“Hello, hope you are well! There is a colleague of mine who told me that he loved me and wanted to be in a relationship with me. I have never dated anyone and he was fully aware of this. I told him that I want to take it slow and that sex if off the table. He agreed. However, as time went on he started to make me do things that I didn’t want to do. I said no, and refused as much as I could. Sometimes, I couldn’t bare him asking me over and over and again and did things to get it over with. Around the 5th day, he was taking it too far and I refused, which he wasn’t happy about. I felt guilty about saying no several times and actually spoke to my friend who told me that everything that has gone on is wrong. During a night shift, I told him how I felt and how I was upset and hurt over the things he did to me. He apologised. I asked him for time and told him I will contact him when I’m ready but he didn’t give me the time. Instead, he called, then messaged me saying that I left him etc. The thing is, I work with him. We work together at the same ward in a hospital. He has been promoted recently and everyone says good things about him professionally, which is obviously good. But hearing his name all the time, seeing him, is just traumatizing. I don’t know what to do. Could you please help me? ”

Hello there 

Thank you for your question and for sharing more about your situation with us. It’s important to know that if you have a question there will be others out there with similar scenarios quietly seeking answers so we do always appreciate the questions

To support you I would like to share some insight about consent so you can see if you feel your scenario with your co-worker was consensual or not. 

Consent should be freely given when it comes to s*xual interactions. It should be a process of each party taking part in the act freely giving their consent to the individual act and consent must be communicated in multiple acts within the content of s&x as a whole. What I mean by that is that just because you consent to one thing sexually, if you do freely give consent, it does not mean you agree to everything. It’s your body and it’s important to know that nobody has the right to pressure you in the moment or over time to do things with it that you do not want to do.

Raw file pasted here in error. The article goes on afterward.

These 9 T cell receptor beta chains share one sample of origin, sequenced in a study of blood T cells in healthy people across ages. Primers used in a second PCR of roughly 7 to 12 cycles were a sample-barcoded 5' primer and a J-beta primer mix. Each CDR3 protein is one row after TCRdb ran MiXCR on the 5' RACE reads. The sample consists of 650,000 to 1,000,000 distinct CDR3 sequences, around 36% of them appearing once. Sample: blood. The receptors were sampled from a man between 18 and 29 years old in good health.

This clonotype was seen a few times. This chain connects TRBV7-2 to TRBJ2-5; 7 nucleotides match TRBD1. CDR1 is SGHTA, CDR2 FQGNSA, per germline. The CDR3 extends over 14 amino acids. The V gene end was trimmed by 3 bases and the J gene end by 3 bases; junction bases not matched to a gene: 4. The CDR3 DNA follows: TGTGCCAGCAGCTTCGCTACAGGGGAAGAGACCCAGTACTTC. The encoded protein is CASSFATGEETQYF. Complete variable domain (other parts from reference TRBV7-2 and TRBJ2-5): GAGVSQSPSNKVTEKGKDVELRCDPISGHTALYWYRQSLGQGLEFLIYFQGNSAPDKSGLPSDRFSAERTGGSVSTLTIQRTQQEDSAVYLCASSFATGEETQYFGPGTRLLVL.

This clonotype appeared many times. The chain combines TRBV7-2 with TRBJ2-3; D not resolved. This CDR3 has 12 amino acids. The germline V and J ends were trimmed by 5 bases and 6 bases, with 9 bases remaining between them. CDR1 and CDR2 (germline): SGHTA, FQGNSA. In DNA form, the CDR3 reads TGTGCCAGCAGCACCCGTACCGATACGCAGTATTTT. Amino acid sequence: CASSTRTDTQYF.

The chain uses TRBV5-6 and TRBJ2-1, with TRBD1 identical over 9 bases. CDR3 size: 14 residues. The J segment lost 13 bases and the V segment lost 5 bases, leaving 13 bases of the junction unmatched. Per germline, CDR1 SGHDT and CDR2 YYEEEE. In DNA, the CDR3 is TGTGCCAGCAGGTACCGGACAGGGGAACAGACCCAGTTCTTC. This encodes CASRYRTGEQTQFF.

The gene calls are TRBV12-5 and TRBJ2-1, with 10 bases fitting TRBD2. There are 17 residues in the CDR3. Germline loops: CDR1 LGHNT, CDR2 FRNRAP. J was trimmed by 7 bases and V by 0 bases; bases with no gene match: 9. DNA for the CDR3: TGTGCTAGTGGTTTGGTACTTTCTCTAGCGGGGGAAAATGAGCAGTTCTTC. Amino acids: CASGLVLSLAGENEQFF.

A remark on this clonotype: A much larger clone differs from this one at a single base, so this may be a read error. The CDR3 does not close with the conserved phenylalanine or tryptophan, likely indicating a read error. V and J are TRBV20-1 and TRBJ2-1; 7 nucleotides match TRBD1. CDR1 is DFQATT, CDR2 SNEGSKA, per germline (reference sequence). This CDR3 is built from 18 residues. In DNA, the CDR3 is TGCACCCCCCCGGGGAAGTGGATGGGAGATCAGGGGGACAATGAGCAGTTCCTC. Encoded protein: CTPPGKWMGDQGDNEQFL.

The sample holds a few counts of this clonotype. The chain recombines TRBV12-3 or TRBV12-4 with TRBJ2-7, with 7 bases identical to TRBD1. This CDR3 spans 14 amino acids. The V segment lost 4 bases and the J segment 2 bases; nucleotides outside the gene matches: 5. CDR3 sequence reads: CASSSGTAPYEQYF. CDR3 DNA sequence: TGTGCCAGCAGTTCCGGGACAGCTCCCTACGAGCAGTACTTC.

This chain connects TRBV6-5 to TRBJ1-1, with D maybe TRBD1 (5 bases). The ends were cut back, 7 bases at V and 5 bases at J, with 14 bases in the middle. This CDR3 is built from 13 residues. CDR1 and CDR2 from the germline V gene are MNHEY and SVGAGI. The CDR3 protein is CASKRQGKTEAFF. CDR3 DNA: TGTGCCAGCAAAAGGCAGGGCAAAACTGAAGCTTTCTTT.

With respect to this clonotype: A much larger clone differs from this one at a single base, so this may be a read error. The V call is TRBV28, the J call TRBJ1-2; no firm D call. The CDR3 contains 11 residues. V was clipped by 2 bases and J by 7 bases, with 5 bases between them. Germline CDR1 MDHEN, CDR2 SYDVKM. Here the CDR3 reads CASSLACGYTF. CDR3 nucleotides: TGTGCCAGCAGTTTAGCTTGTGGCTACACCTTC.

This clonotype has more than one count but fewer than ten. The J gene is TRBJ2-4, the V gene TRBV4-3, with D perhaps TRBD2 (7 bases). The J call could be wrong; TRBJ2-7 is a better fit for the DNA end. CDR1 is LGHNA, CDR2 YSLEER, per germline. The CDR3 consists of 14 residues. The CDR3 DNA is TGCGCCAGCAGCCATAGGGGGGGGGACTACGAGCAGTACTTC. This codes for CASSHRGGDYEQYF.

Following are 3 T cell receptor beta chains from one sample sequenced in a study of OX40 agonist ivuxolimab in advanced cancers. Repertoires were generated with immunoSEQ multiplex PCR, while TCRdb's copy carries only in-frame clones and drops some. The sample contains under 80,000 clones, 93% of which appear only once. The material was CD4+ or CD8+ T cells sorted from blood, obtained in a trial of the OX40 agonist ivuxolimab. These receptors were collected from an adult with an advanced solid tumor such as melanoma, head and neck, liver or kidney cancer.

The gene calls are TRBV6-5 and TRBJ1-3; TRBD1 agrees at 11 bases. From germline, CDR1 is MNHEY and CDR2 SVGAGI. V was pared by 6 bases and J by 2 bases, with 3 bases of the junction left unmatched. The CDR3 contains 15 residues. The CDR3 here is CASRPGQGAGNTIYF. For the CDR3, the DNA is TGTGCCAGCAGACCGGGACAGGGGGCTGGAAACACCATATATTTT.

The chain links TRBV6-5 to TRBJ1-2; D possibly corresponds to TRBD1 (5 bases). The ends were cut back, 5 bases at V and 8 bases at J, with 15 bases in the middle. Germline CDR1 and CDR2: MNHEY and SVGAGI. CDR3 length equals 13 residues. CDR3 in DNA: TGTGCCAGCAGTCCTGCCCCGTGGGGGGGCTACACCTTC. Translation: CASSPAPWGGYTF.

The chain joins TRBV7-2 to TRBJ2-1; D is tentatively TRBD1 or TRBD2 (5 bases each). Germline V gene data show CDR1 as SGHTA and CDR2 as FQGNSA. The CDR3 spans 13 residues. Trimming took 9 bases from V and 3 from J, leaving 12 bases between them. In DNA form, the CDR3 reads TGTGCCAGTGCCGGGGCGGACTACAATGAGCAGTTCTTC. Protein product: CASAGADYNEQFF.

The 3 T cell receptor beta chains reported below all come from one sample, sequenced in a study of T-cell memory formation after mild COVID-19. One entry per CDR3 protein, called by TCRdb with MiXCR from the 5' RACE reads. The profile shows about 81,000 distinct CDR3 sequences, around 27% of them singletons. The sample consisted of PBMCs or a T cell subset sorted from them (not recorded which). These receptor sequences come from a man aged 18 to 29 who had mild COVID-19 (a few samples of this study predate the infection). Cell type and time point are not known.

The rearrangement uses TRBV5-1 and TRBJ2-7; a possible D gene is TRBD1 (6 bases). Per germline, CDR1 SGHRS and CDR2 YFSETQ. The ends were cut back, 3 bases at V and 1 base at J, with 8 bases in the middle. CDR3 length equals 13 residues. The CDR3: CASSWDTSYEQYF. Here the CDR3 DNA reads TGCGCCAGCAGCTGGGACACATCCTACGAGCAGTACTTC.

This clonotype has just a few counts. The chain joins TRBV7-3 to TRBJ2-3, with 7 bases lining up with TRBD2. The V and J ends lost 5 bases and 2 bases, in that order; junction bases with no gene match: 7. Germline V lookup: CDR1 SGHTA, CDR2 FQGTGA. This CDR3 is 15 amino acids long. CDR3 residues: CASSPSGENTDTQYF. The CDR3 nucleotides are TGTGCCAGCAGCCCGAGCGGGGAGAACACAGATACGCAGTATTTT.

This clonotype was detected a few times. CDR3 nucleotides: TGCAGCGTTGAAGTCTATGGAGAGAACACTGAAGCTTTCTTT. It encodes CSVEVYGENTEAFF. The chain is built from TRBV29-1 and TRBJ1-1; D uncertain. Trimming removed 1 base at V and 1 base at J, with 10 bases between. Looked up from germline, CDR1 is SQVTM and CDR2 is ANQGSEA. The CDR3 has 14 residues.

Also, you should know too that you have the right to change your mind with what you do with your body at any time. That could be before an act, during an act or afterwards if it wasn’t for you then you do not have to do that again and you do not need to justify yourself to anyone.

No is a complete sentence. If you say no it doesn’t mean “no not now” it means “no not ever” unless you freely communicate your desires or change your mind on your own accord at any point in your life. 

Consent that is freely given also has to be informed consent. Informed means you have the right to take your time, ask questions, understand what happens before, during or after something sexually and so you can be fully in the loop about what you might be doing. When you are in the know then you are able to make an informed decision and feel even more in the driving seat about what you do with your body. 

Get specific about what it is your consenting to. eg – yes to that but no to that. Open to that position but not to that. Open with physical touch but not okay with penetration. Okay with dating but not okay with any sexual interaction at all. When you’ve been specific and the person isn’t seeing you, hearing you or understanding you then there may be a bigger problem to consider. 

If you do not consent to something enthusiastically and don’t feel excited about doing it then do not do it. “When in doubt to absolutely nowt” If you feel awkward, upset, uninformed, unwilling, unwanting, unsure or anything that isn’t enthused about the act and you don’t have a desire to do it – don’t do it and nobody has the right to gaslight, pressure, persuade or tell you what to do. 

Safety first – if you do consent to anything physical safety first. I’m not just talking about contraception for safe intimacy, I am also talking about you feeling emotionally safe with someone. S&x is one of those things that should be talked about before, during and after so all parties are on the same page and if they aren’t then there should be no engagement with each others bodies or emotions until they are. 

If you feel that you need more support for the experience you have had I recommend Brook Sexual health for support and Talk Listen Change for support around any distress you may have experienced and still be experiencing. Please take good care of yourself and let me know if you need anything more – please email hello@tradiitonaldatingclub.co.uk for any personal sessions if you would like. 

Your body, your terms. Always. 

Much Love,

Sarah Louise Ryan / Dating & Relationship Expert